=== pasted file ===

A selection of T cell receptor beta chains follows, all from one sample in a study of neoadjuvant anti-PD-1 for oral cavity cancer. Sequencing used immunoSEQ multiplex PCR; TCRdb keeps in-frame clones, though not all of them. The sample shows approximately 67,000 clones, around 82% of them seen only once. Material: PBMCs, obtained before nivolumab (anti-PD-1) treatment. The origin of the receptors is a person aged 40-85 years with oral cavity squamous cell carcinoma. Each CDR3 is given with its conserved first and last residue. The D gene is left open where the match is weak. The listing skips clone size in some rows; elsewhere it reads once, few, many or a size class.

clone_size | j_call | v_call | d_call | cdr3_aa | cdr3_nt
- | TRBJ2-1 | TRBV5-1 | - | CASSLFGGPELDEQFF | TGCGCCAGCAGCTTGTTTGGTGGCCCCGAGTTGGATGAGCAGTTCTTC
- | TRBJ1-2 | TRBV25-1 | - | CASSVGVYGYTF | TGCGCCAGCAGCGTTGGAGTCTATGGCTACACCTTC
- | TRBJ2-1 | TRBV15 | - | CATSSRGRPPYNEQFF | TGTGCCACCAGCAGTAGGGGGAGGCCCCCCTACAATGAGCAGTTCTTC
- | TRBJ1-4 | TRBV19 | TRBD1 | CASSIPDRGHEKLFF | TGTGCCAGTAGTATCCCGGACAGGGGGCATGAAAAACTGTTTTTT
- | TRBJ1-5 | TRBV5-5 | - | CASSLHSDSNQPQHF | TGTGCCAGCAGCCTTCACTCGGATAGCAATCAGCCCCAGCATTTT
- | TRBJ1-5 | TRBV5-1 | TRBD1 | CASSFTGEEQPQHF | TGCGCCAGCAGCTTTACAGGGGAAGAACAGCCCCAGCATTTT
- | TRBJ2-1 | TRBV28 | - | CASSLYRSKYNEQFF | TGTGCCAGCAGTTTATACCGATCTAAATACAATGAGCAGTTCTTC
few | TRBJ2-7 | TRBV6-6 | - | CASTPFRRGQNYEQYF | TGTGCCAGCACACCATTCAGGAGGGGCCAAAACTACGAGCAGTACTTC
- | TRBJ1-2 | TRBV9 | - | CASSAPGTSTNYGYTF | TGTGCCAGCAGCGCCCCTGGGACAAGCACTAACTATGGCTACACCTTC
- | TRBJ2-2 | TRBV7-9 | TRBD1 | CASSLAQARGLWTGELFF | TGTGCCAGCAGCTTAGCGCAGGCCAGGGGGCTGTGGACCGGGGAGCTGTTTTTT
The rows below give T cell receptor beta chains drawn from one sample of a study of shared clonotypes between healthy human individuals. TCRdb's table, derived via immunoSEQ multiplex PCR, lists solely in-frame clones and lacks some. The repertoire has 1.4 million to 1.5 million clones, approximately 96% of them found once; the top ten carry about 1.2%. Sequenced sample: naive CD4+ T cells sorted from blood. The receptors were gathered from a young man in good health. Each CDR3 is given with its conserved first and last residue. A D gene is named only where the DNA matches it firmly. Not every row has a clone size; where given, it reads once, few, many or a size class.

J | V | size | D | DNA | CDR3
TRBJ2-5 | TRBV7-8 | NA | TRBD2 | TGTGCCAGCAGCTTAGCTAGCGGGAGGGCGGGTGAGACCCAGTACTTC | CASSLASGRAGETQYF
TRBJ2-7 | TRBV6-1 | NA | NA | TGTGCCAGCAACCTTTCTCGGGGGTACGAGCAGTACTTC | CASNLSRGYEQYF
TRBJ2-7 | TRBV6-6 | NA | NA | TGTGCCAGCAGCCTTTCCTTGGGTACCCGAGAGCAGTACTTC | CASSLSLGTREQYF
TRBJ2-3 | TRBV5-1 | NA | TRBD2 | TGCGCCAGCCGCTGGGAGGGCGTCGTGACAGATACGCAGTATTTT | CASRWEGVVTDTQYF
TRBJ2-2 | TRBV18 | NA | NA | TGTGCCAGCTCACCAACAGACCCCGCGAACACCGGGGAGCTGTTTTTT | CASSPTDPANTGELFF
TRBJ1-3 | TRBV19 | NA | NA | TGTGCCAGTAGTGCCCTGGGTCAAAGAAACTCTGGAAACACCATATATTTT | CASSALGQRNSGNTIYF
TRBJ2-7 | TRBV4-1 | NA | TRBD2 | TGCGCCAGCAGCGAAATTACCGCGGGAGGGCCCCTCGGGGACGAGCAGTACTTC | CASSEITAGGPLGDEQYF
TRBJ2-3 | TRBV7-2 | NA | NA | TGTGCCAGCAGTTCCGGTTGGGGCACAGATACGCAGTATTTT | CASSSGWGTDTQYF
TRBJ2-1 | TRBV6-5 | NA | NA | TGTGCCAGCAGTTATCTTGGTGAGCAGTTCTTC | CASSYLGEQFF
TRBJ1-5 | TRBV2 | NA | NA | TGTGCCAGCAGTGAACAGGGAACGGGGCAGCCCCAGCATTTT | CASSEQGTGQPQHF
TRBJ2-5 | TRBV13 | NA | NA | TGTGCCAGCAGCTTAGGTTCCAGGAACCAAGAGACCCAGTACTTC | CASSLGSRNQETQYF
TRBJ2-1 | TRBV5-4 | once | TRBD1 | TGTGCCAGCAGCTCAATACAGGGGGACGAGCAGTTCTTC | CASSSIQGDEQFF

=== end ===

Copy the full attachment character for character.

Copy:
A selection of T cell receptor beta chains follows, all from one sample in a study of neoadjuvant anti-PD-1 for oral cavity cancer. Sequencing used immunoSEQ multiplex PCR; TCRdb keeps in-frame clones, though not all of them. The sample shows approximately 67,000 clones, around 82% of them seen only once. Material: PBMCs, obtained before nivolumab (anti-PD-1) treatment. The origin of the receptors is a person aged 40-85 years with oral cavity squamous cell carcinoma. Each CDR3 is given with its conserved first and last residue. The D gene is left open where the match is weak. The listing skips clone size in some rows; elsewhere it reads once, few, many or a size class.

clone_size | j_call | v_call | d_call | cdr3_aa | cdr3_nt
- | TRBJ2-1 | TRBV5-1 | - | CASSLFGGPELDEQFF | TGCGCCAGCAGCTTGTTTGGTGGCCCCGAGTTGGATGAGCAGTTCTTC
- | TRBJ1-2 | TRBV25-1 | - | CASSVGVYGYTF | TGCGCCAGCAGCGTTGGAGTCTATGGCTACACCTTC
- | TRBJ2-1 | TRBV15 | - | CATSSRGRPPYNEQFF | TGTGCCACCAGCAGTAGGGGGAGGCCCCCCTACAATGAGCAGTTCTTC
- | TRBJ1-4 | TRBV19 | TRBD1 | CASSIPDRGHEKLFF | TGTGCCAGTAGTATCCCGGACAGGGGGCATGAAAAACTGTTTTTT
- | TRBJ1-5 | TRBV5-5 | - | CASSLHSDSNQPQHF | TGTGCCAGCAGCCTTCACTCGGATAGCAATCAGCCCCAGCATTTT
- | TRBJ1-5 | TRBV5-1 | TRBD1 | CASSFTGEEQPQHF | TGCGCCAGCAGCTTTACAGGGGAAGAACAGCCCCAGCATTTT
- | TRBJ2-1 | TRBV28 | - | CASSLYRSKYNEQFF | TGTGCCAGCAGTTTATACCGATCTAAATACAATGAGCAGTTCTTC
few | TRBJ2-7 | TRBV6-6 | - | CASTPFRRGQNYEQYF | TGTGCCAGCACACCATTCAGGAGGGGCCAAAACTACGAGCAGTACTTC
- | TRBJ1-2 | TRBV9 | - | CASSAPGTSTNYGYTF | TGTGCCAGCAGCGCCCCTGGGACAAGCACTAACTATGGCTACACCTTC
- | TRBJ2-2 | TRBV7-9 | TRBD1 | CASSLAQARGLWTGELFF | TGTGCCAGCAGCTTAGCGCAGGCCAGGGGGCTGTGGACCGGGGAGCTGTTTTTT
The rows below give T cell receptor beta chains drawn from one sample of a study of shared clonotypes between healthy human individuals. TCRdb's table, derived via immunoSEQ multiplex PCR, lists solely in-frame clones and lacks some. The repertoire has 1.4 million to 1.5 million clones, approximately 96% of them found once; the top ten carry about 1.2%. Sequenced sample: naive CD4+ T cells sorted from blood. The receptors were gathered from a young man in good health. Each CDR3 is given with its conserved first and last residue. A D gene is named only where the DNA matches it firmly. Not every row has a clone size; where given, it reads once, few, many or a size class.

J | V | size | D | DNA | CDR3
TRBJ2-5 | TRBV7-8 | NA | TRBD2 | TGTGCCAGCAGCTTAGCTAGCGGGAGGGCGGGTGAGACCCAGTACTTC | CASSLASGRAGETQYF
TRBJ2-7 | TRBV6-1 | NA | NA | TGTGCCAGCAACCTTTCTCGGGGGTACGAGCAGTACTTC | CASNLSRGYEQYF
TRBJ2-7 | TRBV6-6 | NA | NA | TGTGCCAGCAGCCTTTCCTTGGGTACCCGAGAGCAGTACTTC | CASSLSLGTREQYF
TRBJ2-3 | TRBV5-1 | NA | TRBD2 | TGCGCCAGCCGCTGGGAGGGCGTCGTGACAGATACGCAGTATTTT | CASRWEGVVTDTQYF
TRBJ2-2 | TRBV18 | NA | NA | TGTGCCAGCTCACCAACAGACCCCGCGAACACCGGGGAGCTGTTTTTT | CASSPTDPANTGELFF
TRBJ1-3 | TRBV19 | NA | NA | TGTGCCAGTAGTGCCCTGGGTCAAAGAAACTCTGGAAACACCATATATTTT | CASSALGQRNSGNTIYF
TRBJ2-7 | TRBV4-1 | NA | TRBD2 | TGCGCCAGCAGCGAAATTACCGCGGGAGGGCCCCTCGGGGACGAGCAGTACTTC | CASSEITAGGPLGDEQYF
TRBJ2-3 | TRBV7-2 | NA | NA | TGTGCCAGCAGTTCCGGTTGGGGCACAGATACGCAGTATTTT | CASSSGWGTDTQYF
TRBJ2-1 | TRBV6-5 | NA | NA | TGTGCCAGCAGTTATCTTGGTGAGCAGTTCTTC | CASSYLGEQFF
TRBJ1-5 | TRBV2 | NA | NA | TGTGCCAGCAGTGAACAGGGAACGGGGCAGCCCCAGCATTTT | CASSEQGTGQPQHF
TRBJ2-5 | TRBV13 | NA | NA | TGTGCCAGCAGCTTAGGTTCCAGGAACCAAGAGACCCAGTACTTC | CASSLGSRNQETQYF
TRBJ2-1 | TRBV5-4 | once | TRBD1 | TGTGCCAGCAGCTCAATACAGGGGGACGAGCAGTTCTTC | CASSSIQGDEQFF